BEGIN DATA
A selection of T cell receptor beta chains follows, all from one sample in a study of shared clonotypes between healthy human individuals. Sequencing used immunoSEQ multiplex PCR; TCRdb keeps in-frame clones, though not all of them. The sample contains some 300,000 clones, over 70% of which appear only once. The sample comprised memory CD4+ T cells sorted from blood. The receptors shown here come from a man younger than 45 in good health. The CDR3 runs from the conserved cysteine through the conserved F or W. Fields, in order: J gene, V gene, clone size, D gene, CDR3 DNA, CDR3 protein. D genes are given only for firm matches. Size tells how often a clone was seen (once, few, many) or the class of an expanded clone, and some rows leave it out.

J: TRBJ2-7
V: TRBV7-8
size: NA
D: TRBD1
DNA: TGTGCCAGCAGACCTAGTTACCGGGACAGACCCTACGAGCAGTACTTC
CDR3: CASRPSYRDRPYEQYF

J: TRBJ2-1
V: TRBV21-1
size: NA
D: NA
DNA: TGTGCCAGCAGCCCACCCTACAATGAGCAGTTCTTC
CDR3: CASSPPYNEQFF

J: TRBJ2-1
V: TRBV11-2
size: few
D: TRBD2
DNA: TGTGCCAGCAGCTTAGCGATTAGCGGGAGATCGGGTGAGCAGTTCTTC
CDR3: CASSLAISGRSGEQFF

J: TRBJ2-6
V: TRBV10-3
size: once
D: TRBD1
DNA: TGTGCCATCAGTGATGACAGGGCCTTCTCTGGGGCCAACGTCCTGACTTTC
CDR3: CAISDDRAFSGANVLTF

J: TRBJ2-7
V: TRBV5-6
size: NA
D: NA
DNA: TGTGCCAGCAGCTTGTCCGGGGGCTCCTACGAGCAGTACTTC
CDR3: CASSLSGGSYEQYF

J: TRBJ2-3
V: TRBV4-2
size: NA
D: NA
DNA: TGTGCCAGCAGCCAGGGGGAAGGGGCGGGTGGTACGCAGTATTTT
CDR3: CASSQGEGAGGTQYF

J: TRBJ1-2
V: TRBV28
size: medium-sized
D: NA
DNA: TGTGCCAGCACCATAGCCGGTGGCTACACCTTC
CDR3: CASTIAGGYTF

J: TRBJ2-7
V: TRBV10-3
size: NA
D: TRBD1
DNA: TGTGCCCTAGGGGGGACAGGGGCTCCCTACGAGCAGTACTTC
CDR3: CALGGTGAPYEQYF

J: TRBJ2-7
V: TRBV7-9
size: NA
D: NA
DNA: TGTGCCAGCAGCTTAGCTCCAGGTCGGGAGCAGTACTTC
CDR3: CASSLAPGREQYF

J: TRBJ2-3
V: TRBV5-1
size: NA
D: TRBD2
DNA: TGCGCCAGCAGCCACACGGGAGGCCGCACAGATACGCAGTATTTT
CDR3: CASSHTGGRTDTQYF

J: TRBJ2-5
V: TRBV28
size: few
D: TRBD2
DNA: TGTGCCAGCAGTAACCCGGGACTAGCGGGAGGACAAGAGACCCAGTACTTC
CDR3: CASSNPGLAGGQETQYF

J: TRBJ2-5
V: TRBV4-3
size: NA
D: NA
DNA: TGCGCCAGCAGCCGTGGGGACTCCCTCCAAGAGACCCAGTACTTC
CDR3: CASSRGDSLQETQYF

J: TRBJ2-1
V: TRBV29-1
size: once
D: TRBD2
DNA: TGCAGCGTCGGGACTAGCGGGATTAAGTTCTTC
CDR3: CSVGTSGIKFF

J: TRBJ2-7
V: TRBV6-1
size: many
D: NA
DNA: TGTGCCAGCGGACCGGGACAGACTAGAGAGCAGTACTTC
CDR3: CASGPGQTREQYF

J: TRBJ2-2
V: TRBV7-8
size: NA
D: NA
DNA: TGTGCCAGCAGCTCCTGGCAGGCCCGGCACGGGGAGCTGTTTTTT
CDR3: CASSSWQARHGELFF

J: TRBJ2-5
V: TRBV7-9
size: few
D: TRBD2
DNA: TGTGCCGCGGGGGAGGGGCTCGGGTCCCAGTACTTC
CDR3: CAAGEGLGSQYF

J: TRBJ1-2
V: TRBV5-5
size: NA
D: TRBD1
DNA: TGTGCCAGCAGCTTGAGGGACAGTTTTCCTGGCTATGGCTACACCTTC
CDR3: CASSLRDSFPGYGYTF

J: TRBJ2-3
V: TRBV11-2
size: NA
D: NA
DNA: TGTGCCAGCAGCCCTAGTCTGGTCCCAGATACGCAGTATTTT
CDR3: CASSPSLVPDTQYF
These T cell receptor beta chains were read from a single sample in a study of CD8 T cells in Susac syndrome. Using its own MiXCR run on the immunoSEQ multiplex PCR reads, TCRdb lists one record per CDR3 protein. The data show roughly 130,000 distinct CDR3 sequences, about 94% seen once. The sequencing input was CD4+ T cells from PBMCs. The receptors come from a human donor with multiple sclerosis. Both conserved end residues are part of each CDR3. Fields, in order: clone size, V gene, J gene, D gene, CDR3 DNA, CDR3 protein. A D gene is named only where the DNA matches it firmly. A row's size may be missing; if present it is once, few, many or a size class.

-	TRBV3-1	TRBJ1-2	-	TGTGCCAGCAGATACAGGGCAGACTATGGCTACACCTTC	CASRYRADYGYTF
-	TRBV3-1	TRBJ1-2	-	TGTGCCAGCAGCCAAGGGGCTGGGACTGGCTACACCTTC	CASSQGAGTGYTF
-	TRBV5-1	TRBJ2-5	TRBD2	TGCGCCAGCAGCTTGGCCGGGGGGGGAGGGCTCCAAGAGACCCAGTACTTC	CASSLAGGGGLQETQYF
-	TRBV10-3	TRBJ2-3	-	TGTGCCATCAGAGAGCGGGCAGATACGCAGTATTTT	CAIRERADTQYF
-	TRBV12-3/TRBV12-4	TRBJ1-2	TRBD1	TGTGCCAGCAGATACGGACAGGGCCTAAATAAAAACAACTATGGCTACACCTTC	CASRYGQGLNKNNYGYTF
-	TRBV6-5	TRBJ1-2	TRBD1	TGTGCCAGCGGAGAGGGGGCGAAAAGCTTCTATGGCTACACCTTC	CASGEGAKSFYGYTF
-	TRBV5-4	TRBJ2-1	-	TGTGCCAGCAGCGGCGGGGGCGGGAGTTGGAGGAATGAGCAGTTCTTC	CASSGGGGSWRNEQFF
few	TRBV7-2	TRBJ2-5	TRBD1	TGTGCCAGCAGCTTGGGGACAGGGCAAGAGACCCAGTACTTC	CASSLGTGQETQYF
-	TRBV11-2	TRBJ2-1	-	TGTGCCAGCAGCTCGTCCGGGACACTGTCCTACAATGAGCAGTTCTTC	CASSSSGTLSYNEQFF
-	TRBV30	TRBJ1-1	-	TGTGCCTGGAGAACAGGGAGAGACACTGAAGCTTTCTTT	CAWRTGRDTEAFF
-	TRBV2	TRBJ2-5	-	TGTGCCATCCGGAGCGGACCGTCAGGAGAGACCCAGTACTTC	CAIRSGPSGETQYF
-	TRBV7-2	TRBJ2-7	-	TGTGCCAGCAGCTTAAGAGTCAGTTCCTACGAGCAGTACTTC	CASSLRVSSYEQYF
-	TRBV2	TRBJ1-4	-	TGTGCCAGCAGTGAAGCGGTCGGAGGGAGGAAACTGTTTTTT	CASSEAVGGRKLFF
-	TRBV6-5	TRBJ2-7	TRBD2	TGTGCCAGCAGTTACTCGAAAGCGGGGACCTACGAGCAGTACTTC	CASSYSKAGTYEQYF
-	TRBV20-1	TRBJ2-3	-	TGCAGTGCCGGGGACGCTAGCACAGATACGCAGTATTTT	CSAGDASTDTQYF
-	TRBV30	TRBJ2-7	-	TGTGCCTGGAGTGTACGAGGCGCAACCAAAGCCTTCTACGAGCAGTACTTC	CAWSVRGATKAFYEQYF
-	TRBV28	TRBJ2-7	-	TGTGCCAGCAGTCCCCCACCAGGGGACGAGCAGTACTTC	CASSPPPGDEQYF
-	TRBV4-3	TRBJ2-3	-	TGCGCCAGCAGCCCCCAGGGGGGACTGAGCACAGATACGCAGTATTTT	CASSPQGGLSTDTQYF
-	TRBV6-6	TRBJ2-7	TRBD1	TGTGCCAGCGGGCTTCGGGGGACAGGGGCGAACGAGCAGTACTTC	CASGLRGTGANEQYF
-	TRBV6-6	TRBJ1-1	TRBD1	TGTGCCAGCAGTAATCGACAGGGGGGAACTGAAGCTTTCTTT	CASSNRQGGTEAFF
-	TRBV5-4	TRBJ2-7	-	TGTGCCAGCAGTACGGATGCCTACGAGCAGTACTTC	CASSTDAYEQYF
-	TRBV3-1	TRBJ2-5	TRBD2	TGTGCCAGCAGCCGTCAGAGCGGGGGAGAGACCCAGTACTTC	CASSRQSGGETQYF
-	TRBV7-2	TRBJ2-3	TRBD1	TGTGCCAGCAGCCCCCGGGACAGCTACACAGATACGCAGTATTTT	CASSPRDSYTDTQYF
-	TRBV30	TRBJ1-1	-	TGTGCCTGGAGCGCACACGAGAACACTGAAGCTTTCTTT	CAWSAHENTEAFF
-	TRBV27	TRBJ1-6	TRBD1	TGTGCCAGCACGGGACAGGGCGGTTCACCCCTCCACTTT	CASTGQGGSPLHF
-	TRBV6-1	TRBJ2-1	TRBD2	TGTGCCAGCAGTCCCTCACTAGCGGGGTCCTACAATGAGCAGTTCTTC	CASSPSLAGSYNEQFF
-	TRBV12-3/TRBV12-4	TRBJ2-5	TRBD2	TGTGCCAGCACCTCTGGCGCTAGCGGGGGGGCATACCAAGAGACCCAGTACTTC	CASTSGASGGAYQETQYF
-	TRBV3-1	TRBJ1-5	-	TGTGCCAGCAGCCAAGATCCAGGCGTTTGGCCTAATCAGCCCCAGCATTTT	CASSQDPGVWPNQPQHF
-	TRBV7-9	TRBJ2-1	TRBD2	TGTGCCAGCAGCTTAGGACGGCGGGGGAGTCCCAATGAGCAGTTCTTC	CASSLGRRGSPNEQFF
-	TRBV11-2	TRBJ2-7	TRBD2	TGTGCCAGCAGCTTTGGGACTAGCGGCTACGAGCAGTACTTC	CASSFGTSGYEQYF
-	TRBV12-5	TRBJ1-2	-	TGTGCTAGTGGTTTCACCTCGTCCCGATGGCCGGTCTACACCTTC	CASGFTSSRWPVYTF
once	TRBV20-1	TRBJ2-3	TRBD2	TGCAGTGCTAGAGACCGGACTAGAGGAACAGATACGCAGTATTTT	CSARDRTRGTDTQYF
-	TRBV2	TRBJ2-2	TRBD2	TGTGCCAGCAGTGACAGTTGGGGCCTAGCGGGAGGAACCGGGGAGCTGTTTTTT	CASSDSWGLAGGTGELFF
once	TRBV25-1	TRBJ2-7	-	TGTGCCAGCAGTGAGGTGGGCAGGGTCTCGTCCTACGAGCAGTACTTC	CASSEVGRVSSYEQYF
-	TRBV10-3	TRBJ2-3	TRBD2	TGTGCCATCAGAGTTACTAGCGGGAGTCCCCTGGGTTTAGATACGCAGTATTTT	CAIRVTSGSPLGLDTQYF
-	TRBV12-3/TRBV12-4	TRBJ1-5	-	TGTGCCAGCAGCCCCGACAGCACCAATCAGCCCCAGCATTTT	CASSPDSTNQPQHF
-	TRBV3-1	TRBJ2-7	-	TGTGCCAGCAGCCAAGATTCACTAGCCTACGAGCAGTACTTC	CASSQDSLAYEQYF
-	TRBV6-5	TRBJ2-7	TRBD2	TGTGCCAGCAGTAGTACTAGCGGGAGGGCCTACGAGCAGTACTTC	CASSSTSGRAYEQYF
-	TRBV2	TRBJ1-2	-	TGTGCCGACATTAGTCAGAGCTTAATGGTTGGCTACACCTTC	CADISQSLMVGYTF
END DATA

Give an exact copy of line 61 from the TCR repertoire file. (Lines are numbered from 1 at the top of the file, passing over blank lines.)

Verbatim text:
CDR3: CASSHTGGRTDTQYF